U.S. GROWERS BRING HOME THE BACON

Published online: Dec 27, 2010
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As the U.S. economy finds the road to recovery, agriculture continues to lead the way.

Earlier this month, Secretary of Agriculture Tom Vilsack announced major victories for both the agricultural and U.S. economies.


Farm exports are up. Way up. And according to the USDA, they are predicted to reach $126.5 billion in 2011 alone-an all-time record high.


"The new high exceeds fiscal year 2008, formerly the highest level on record.by $11.6 billion, and tops a strong fiscal 2010 by $17.8 billion." Vilsack also commented on the fact that agriculture continues to support one of the only remaining trade surpluses in the nation, which is expected to reach $41 billion this year.


So, what does this surge in agricultural exports mean for the American people?


From a global standpoint, this tells us that the demand for
U.S. commodities, especially food, is up. In China, Southeast Asia, North America and the Middle East, sales have surged, and according to a recent Bloomberg article, "Agriculture already is giving President Barack Obama a boost toward his goal of doubling overseas sales of U.S. goods by 2015."


The current upswing in agricultural exports makes even more of a difference at home, however. The return that we see on these exports is a major boon to a struggling economy that otherwise relies heavily on importing goods and exporting production.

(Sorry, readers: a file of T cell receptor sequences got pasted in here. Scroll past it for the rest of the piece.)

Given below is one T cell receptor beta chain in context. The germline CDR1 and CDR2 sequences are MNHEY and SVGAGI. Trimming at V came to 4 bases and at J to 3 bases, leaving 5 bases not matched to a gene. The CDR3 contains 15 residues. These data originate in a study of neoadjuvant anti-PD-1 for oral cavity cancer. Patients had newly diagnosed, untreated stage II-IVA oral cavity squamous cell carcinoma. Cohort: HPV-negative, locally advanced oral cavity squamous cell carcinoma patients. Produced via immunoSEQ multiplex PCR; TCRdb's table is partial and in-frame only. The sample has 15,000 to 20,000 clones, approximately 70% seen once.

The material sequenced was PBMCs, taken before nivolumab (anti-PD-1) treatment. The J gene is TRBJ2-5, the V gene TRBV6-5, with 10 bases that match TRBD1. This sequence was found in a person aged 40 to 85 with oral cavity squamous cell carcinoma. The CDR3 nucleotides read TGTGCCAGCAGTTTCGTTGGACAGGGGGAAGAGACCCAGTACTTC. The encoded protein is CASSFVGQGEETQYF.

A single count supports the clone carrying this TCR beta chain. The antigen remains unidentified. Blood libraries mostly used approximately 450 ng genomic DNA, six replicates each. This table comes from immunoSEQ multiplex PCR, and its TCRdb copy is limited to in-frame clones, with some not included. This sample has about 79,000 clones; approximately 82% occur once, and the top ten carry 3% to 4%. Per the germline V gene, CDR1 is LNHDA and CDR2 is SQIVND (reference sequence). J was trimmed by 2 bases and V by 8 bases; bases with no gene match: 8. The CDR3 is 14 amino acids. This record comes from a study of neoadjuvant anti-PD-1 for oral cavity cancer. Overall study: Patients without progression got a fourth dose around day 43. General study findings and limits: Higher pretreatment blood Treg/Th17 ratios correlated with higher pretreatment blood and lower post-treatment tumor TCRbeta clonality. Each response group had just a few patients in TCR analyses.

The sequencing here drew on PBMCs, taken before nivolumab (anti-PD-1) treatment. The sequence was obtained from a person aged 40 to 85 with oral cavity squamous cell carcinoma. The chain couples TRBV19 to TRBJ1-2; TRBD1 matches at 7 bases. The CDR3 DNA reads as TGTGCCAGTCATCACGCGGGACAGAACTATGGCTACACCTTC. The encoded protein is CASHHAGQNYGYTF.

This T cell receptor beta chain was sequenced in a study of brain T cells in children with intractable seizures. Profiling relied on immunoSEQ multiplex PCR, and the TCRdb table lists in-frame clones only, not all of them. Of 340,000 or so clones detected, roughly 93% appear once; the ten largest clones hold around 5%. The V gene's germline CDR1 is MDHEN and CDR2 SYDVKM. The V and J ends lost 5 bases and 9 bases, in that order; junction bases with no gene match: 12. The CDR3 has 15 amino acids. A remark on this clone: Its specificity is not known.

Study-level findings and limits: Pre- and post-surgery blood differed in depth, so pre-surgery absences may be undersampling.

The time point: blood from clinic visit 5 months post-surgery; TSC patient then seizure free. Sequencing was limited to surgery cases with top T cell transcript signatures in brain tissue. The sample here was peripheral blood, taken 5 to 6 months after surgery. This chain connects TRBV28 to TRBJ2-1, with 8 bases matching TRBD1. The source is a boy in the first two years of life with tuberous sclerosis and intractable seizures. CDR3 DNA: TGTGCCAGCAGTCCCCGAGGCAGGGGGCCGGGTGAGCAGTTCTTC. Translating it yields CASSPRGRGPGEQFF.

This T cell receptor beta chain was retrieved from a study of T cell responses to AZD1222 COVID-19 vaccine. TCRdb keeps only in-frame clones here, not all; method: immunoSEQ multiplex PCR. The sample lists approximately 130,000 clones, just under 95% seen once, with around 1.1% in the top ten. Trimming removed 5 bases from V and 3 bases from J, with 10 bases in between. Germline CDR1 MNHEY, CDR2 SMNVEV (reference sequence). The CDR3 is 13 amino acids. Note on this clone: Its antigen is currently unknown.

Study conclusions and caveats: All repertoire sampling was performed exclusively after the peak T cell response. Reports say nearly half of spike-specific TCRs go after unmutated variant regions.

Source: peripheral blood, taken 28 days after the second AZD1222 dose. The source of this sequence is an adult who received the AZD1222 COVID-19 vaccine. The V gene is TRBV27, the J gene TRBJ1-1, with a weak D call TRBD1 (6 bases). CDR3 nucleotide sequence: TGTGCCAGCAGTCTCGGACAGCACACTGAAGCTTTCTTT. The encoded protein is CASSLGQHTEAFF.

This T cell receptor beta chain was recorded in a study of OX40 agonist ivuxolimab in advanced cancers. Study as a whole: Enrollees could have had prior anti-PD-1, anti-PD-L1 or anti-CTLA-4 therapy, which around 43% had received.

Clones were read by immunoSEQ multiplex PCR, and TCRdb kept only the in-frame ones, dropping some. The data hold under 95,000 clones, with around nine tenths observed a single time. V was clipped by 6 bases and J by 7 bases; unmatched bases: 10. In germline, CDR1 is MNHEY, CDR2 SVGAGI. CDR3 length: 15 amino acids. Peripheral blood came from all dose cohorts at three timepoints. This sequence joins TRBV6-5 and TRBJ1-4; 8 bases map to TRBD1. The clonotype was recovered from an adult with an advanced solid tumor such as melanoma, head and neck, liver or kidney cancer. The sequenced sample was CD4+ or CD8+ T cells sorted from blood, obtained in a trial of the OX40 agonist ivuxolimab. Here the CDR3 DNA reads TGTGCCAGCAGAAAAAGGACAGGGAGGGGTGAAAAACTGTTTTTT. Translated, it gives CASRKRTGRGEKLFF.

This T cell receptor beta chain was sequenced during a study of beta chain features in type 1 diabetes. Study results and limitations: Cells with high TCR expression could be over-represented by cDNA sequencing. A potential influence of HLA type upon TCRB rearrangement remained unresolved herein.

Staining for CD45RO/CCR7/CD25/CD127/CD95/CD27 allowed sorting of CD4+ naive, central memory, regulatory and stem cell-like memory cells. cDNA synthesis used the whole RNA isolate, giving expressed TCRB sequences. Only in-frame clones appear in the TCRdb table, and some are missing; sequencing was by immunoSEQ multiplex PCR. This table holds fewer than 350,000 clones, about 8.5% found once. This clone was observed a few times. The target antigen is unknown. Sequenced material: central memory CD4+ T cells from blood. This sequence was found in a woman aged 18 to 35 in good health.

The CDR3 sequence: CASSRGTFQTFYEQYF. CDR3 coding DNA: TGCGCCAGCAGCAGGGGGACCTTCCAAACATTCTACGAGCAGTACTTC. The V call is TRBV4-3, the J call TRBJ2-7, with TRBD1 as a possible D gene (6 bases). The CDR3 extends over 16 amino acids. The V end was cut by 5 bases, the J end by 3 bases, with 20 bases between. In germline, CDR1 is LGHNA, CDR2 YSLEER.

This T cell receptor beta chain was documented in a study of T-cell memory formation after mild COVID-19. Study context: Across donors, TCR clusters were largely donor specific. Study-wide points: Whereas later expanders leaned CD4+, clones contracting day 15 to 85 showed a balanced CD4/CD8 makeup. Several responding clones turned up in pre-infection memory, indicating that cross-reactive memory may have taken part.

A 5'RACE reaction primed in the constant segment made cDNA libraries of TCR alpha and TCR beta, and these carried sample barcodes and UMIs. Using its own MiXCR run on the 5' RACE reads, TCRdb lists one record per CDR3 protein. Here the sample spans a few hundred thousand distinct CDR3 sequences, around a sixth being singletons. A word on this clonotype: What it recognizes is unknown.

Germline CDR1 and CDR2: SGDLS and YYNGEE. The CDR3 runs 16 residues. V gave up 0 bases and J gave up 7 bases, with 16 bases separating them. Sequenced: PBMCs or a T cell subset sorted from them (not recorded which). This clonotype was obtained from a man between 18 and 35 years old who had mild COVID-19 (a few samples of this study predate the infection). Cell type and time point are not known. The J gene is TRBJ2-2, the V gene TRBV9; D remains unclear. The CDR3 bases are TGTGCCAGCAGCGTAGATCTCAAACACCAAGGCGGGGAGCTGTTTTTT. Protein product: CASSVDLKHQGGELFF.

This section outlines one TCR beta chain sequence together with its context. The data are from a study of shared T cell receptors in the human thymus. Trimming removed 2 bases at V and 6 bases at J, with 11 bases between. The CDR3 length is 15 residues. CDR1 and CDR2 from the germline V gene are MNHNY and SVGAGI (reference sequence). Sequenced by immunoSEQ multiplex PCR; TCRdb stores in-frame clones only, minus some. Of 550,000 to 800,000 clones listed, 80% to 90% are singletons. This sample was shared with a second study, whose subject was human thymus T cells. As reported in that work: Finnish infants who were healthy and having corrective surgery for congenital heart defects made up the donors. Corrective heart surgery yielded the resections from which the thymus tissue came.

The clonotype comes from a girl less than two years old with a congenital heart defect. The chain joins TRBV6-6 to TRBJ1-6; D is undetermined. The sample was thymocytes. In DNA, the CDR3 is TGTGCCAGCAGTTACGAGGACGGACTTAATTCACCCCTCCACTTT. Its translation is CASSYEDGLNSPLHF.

"Today's report is particularly encouraging news for all Americans during trying economic times, especially those who live in rural
America or earn a living in farming, ranching and agriculture-related industries such as transportation," Vilsack said in a statement. "Each $1 billion in exports supports 8,000 jobs, meaning that agricultural exports alone in fiscal 2011 are expected to support more than 1 million U.S. jobs."


If
U.S. agriculture remains strong, the U.S. economy is sure to follow. So it's in our
best interest to protect what has consistently been one of our greatest assets, and is quickly becoming one of our rarest.


As always, Secretary Vilsack was sure to give credit where credit is due. "The strong work ethic, deep values and incredible productivity in rural America is helping U.S. agriculture lead our nation's recovery."

Now that's a lead worth following.

--Source, The Hand That Feeds U.S.

 

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